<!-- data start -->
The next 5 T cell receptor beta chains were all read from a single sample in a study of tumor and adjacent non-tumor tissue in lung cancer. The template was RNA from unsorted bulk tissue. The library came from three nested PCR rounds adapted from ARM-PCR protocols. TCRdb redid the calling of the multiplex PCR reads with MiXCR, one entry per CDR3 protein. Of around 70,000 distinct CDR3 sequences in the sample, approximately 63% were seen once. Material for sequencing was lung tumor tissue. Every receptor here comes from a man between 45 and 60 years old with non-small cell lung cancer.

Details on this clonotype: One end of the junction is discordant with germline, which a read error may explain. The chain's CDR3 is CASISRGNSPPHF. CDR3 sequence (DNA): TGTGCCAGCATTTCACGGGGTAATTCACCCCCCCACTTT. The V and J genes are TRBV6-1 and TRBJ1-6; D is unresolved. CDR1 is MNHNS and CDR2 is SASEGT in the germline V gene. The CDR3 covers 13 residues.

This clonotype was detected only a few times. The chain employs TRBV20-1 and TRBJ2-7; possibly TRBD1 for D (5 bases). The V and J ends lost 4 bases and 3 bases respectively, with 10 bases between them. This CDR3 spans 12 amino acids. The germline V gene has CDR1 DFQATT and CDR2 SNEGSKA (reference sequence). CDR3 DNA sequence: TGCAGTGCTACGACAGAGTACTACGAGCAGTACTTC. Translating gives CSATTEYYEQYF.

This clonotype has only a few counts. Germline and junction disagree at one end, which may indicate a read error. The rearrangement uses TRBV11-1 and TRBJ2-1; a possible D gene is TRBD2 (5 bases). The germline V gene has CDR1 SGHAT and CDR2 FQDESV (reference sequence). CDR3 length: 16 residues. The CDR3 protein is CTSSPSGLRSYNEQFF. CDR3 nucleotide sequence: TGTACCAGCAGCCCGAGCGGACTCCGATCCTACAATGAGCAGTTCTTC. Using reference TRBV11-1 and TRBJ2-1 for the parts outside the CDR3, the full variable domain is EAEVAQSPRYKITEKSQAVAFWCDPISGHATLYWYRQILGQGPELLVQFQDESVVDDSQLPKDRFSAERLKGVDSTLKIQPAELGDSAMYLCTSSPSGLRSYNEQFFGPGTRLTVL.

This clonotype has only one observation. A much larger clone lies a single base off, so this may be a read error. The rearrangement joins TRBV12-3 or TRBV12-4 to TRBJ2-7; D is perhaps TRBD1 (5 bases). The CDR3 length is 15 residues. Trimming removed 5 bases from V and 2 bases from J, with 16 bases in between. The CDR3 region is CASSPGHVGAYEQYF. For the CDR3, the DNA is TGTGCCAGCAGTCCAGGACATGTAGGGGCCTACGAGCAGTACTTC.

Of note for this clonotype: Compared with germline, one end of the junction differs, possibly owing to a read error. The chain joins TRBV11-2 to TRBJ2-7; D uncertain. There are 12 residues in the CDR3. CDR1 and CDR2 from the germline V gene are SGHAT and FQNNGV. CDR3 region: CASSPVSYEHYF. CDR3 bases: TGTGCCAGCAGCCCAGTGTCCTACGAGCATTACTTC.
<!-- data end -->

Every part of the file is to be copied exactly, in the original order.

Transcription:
The next 5 T cell receptor beta chains were all read from a single sample in a study of tumor and adjacent non-tumor tissue in lung cancer. The template was RNA from unsorted bulk tissue. The library came from three nested PCR rounds adapted from ARM-PCR protocols. TCRdb redid the calling of the multiplex PCR reads with MiXCR, one entry per CDR3 protein. Of around 70,000 distinct CDR3 sequences in the sample, approximately 63% were seen once. Material for sequencing was lung tumor tissue. Every receptor here comes from a man between 45 and 60 years old with non-small cell lung cancer.

Details on this clonotype: One end of the junction is discordant with germline, which a read error may explain. The chain's CDR3 is CASISRGNSPPHF. CDR3 sequence (DNA): TGTGCCAGCATTTCACGGGGTAATTCACCCCCCCACTTT. The V and J genes are TRBV6-1 and TRBJ1-6; D is unresolved. CDR1 is MNHNS and CDR2 is SASEGT in the germline V gene. The CDR3 covers 13 residues.

This clonotype was detected only a few times. The chain employs TRBV20-1 and TRBJ2-7; possibly TRBD1 for D (5 bases). The V and J ends lost 4 bases and 3 bases respectively, with 10 bases between them. This CDR3 spans 12 amino acids. The germline V gene has CDR1 DFQATT and CDR2 SNEGSKA (reference sequence). CDR3 DNA sequence: TGCAGTGCTACGACAGAGTACTACGAGCAGTACTTC. Translating gives CSATTEYYEQYF.

This clonotype has only a few counts. Germline and junction disagree at one end, which may indicate a read error. The rearrangement uses TRBV11-1 and TRBJ2-1; a possible D gene is TRBD2 (5 bases). The germline V gene has CDR1 SGHAT and CDR2 FQDESV (reference sequence). CDR3 length: 16 residues. The CDR3 protein is CTSSPSGLRSYNEQFF. CDR3 nucleotide sequence: TGTACCAGCAGCCCGAGCGGACTCCGATCCTACAATGAGCAGTTCTTC. Using reference TRBV11-1 and TRBJ2-1 for the parts outside the CDR3, the full variable domain is EAEVAQSPRYKITEKSQAVAFWCDPISGHATLYWYRQILGQGPELLVQFQDESVVDDSQLPKDRFSAERLKGVDSTLKIQPAELGDSAMYLCTSSPSGLRSYNEQFFGPGTRLTVL.

This clonotype has only one observation. A much larger clone lies a single base off, so this may be a read error. The rearrangement joins TRBV12-3 or TRBV12-4 to TRBJ2-7; D is perhaps TRBD1 (5 bases). The CDR3 length is 15 residues. Trimming removed 5 bases from V and 2 bases from J, with 16 bases in between. The CDR3 region is CASSPGHVGAYEQYF. For the CDR3, the DNA is TGTGCCAGCAGTCCAGGACATGTAGGGGCCTACGAGCAGTACTTC.

Of note for this clonotype: Compared with germline, one end of the junction differs, possibly owing to a read error. The chain joins TRBV11-2 to TRBJ2-7; D uncertain. There are 12 residues in the CDR3. CDR1 and CDR2 from the germline V gene are SGHAT and FQNNGV. CDR3 region: CASSPVSYEHYF. CDR3 bases: TGTGCCAGCAGCCCAGTGTCCTACGAGCATTACTTC.